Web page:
‘Creative accounting’ means New Zealand emissions could rise – analysts

Wellington’s climate pledge is ‘inadequate’ to hold global temperature rise to 2C, says Climate Action Tracker 

(Flickr/Ewan Munro)

(Flickr/Ewan Munro)

By Megan Darby

New Zealand last week pledged to cut its greenhouse gas emissions 30% from 2005 to 2030 – equivalent to 11% below 1990 levels.

But analysts say under the government’s proposed accounting rules, the country’s emissions could actually increase 11% over the 40-year period.

If most countries followed New Zealand’s approach, Climate Action Tracker (CAT) says the world would face 3-4C of warming. That brings rapid sea level rise, dissolving coral reefs and more than 40% species extinction.

“New Zealand’s climate target shows it’s far from doing its ‘fair share,’ and is anything but ambitious,” said Bill Hare, scientist and CEO of Climate Analytics.

“While most other governments intend cutting emissions, New Zealand appears to be increasing emissions, and hiding this through creative accounting. It may not have to take any action at all to meet either its 2020 or 2030 targets. ”

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New Zealand was the 45th country to submit its draft emissions target to the UN, following offers from the US, EU and China.

Other significant emitters including India, Brazil and Australia have yet to declare their hand.

Together, these “intended nationally determined contributions” (INDCs) will form the building blocks of a global climate deal to be struck in Paris this December. The goal is to limit warming to 2C.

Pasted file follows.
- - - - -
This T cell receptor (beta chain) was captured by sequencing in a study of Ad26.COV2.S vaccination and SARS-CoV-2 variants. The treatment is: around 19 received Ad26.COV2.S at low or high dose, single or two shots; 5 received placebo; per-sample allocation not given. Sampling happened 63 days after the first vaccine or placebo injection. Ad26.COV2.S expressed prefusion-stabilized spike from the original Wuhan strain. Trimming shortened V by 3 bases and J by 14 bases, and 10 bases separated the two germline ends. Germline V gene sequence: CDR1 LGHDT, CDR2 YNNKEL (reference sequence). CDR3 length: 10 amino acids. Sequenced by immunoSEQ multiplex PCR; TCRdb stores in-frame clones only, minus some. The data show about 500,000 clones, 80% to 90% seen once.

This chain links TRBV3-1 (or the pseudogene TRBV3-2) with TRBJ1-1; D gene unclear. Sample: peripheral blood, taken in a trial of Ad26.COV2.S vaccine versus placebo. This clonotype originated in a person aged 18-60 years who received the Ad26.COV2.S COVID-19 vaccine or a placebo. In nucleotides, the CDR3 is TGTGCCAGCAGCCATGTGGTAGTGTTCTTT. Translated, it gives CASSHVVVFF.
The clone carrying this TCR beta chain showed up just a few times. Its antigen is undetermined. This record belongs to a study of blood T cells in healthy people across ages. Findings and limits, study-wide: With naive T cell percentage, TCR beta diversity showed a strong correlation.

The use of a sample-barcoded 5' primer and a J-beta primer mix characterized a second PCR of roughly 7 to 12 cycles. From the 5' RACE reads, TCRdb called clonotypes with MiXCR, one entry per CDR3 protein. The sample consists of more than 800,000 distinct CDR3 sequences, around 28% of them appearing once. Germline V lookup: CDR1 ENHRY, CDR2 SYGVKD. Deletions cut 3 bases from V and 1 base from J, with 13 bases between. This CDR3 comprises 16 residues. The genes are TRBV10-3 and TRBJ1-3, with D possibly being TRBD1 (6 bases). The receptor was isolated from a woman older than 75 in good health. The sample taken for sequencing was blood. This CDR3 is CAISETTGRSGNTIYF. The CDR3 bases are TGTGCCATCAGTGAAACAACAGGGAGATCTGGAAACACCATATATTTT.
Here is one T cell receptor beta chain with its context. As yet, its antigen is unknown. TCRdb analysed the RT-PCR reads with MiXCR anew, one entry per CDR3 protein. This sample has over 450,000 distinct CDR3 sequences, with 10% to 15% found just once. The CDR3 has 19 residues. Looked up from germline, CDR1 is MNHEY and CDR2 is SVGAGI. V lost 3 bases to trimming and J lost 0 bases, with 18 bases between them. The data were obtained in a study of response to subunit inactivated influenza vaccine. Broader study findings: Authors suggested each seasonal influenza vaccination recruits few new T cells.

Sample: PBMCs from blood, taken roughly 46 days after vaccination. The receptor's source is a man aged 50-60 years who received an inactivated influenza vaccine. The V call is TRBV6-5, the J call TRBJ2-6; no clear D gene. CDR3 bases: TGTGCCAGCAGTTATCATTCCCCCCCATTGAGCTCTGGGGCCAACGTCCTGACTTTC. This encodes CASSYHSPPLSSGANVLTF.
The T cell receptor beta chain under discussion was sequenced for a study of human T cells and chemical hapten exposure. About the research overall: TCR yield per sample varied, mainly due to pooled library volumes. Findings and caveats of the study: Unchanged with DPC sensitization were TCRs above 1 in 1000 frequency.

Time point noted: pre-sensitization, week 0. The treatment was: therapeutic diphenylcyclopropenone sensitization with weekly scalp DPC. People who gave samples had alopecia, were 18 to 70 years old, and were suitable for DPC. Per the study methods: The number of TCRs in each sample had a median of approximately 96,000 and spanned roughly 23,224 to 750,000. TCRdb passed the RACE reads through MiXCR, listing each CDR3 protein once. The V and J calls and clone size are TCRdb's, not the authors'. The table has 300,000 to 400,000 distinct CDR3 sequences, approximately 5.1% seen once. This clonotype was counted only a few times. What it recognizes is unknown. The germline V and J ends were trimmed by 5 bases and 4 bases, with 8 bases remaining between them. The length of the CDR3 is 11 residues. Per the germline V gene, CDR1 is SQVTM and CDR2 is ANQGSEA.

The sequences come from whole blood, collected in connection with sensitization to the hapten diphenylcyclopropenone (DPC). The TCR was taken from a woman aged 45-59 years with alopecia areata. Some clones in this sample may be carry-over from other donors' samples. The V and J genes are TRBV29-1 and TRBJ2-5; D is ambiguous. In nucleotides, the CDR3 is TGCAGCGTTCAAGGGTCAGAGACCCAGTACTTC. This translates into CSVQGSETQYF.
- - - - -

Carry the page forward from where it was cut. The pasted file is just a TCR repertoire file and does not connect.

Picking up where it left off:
CAT, a joint initiative of four European research organisations, is assessing the national plans for fairness and ambition – and placed New Zealand’s firmly in the “inadequate” category.

“New Zealand’s climate policy is projected to head in the opposite direction from the world’s biggest emitters such as China, the United States and the European Union,” said Kornelis Blok, of Ecofys.

“It has taken little or no action on climate change since 2008 – except for watering down its ETS [emissions trading scheme], and we can find no evidence of any policies that would change this.”

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There are “virtually no policies” in place to address emissions from transport and industry, the fastest-growing sources.

The average Kiwi will have a bigger carbon footprint than an American by 2025, on the proposed course.

Wellington is counting on being allowed to carry over a surplus of emissions allowances from its first commitment period under the Kyoto Protocol, 2008-12.

But the analysts pointed out it has not signed up to the 2013-20 second commitment period of the legally binding emissions treaty. That makes its legal footing “unclear”.

“Unusually, New Zealand’s INDC is stated as being provisional pending confirmation in or after Paris of the accounting rules for the land sector and access to carbon markets,” said Marcia Rocha from Climate Analytics.

“However, New Zealand may struggle to secure the rules that it needs to allow its emissions to continue increasing, which raises another question: what would New Zealand’s target be if its preferred rule-set fails to materialise?”

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